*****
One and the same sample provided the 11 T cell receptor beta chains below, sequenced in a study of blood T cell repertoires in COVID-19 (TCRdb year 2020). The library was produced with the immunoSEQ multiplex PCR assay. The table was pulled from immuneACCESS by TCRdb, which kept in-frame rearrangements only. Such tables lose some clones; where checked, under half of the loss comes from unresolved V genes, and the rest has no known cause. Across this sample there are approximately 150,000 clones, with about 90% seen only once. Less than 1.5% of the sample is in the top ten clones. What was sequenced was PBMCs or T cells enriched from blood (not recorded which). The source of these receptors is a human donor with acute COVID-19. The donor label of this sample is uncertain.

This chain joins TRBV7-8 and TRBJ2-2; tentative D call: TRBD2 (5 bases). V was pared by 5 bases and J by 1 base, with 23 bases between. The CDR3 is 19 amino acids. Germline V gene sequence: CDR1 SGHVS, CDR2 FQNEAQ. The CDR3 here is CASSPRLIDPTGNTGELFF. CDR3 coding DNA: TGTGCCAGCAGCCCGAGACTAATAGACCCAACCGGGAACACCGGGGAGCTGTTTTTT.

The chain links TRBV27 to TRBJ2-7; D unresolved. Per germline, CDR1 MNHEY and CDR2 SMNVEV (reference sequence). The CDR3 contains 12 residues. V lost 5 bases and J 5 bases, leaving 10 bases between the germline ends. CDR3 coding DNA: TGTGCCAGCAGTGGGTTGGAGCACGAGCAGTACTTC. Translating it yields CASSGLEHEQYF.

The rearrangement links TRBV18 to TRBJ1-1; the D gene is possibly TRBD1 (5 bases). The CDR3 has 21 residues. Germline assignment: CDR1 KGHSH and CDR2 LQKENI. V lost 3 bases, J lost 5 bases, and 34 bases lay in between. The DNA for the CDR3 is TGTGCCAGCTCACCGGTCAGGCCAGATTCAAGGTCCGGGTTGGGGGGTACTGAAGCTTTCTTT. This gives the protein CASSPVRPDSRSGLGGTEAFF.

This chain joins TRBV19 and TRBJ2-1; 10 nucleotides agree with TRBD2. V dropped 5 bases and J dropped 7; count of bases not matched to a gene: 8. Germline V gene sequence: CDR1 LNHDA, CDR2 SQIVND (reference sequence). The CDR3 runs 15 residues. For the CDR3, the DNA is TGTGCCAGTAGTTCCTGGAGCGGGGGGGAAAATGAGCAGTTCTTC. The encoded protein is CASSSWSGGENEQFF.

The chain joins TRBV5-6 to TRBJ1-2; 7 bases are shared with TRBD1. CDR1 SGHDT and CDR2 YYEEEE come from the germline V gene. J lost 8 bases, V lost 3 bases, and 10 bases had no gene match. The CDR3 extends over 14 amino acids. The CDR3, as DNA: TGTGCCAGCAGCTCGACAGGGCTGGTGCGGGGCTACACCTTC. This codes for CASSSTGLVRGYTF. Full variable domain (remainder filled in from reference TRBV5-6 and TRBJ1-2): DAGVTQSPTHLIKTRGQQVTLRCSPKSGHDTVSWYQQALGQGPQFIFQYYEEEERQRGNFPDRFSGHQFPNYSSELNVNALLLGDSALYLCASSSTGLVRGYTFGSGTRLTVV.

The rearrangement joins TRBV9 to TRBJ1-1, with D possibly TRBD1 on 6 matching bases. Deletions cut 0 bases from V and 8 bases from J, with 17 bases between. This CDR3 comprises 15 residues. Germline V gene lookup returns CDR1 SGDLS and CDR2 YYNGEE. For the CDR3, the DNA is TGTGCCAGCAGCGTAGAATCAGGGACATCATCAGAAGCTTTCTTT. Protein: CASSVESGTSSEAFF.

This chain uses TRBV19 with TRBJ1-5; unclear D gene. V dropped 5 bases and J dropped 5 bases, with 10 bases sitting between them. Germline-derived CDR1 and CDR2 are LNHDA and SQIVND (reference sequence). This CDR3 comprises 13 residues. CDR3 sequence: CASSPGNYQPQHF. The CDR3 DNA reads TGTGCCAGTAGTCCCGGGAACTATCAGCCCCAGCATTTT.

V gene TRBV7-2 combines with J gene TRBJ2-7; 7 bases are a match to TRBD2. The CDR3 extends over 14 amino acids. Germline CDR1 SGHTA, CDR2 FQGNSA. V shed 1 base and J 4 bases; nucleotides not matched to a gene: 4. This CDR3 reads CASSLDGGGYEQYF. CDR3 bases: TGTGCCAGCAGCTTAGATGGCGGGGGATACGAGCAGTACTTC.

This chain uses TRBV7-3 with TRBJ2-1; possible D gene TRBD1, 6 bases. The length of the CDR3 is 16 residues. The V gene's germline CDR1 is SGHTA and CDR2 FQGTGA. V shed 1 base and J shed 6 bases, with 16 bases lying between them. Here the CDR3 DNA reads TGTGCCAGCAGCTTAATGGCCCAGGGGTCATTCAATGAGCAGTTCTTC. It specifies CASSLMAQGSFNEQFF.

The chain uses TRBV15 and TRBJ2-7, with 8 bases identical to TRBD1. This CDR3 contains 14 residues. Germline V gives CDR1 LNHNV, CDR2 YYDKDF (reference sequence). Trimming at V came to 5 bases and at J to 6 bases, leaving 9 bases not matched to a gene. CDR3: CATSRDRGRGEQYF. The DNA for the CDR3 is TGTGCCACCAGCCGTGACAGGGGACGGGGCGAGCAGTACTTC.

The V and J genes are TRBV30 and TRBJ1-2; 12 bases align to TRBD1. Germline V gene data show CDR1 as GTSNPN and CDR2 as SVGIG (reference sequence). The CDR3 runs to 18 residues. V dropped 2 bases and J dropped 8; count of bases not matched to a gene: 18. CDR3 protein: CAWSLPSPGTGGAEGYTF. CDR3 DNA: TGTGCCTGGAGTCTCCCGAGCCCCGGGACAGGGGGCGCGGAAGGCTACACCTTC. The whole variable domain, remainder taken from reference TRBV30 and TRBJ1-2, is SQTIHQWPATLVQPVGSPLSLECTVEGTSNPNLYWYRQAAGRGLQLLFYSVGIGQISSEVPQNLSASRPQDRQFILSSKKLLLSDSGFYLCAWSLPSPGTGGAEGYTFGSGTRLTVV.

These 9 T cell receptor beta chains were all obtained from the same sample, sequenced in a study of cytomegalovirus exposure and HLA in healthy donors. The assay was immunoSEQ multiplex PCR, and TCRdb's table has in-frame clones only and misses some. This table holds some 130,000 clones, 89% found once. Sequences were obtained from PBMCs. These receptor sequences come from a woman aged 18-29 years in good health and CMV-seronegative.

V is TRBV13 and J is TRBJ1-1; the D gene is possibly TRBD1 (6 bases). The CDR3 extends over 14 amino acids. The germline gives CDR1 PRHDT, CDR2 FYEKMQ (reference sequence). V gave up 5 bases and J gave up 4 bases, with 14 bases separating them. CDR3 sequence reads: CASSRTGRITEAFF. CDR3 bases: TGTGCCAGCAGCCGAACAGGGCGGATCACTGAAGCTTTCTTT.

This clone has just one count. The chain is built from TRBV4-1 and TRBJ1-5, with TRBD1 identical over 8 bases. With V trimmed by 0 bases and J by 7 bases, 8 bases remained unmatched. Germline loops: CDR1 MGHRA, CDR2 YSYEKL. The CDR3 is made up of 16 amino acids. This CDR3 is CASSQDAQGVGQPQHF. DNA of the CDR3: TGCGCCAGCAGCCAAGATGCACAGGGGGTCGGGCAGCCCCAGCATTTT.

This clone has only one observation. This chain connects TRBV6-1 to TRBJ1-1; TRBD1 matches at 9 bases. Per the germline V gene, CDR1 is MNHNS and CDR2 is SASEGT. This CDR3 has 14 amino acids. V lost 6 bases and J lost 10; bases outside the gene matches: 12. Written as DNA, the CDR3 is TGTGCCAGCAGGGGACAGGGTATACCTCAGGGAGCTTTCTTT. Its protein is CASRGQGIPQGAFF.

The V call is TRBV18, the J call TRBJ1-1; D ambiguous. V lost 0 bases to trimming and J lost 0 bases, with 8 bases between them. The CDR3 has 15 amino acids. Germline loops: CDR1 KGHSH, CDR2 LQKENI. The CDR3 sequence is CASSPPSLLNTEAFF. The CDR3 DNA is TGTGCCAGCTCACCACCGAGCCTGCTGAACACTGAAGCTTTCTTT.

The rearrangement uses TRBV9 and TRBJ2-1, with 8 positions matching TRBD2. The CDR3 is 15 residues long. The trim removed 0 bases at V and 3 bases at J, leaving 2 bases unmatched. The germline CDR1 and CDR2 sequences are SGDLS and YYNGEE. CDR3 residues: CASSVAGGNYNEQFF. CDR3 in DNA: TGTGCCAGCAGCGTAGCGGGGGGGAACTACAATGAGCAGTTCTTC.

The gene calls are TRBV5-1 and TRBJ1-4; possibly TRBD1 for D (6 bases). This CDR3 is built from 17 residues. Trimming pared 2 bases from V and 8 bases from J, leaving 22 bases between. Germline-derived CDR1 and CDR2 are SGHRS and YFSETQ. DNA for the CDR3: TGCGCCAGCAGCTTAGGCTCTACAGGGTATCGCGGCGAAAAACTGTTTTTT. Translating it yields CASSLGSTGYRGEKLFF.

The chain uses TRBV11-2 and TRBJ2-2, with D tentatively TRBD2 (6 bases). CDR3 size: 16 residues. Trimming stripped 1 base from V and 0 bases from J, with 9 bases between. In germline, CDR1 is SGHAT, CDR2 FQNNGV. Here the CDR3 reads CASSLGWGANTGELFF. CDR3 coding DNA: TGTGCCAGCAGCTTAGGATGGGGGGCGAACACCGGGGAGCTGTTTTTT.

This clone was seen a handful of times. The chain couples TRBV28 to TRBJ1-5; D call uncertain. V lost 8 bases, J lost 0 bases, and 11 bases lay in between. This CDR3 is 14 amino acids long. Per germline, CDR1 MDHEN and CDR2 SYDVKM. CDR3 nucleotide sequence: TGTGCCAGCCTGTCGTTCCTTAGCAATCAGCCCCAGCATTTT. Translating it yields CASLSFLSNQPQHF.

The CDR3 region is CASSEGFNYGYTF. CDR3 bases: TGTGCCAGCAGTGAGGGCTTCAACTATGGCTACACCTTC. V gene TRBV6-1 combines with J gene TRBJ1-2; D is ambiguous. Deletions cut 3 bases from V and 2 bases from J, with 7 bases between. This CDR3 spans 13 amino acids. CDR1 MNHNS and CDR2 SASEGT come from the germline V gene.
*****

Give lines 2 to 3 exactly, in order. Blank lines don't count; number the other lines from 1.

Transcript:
This chain joins TRBV7-8 and TRBJ2-2; tentative D call: TRBD2 (5 bases). V was pared by 5 bases and J by 1 base, with 23 bases between. The CDR3 is 19 amino acids. Germline V gene sequence: CDR1 SGHVS, CDR2 FQNEAQ. The CDR3 here is CASSPRLIDPTGNTGELFF. CDR3 coding DNA: TGTGCCAGCAGCCCGAGACTAATAGACCCAACCGGGAACACCGGGGAGCTGTTTTTT.

The chain links TRBV27 to TRBJ2-7; D unresolved. Per germline, CDR1 MNHEY and CDR2 SMNVEV (reference sequence). The CDR3 contains 12 residues. V lost 5 bases and J 5 bases, leaving 10 bases between the germline ends. CDR3 coding DNA: TGTGCCAGCAGTGGGTTGGAGCACGAGCAGTACTTC. Translating it yields CASSGLEHEQYF.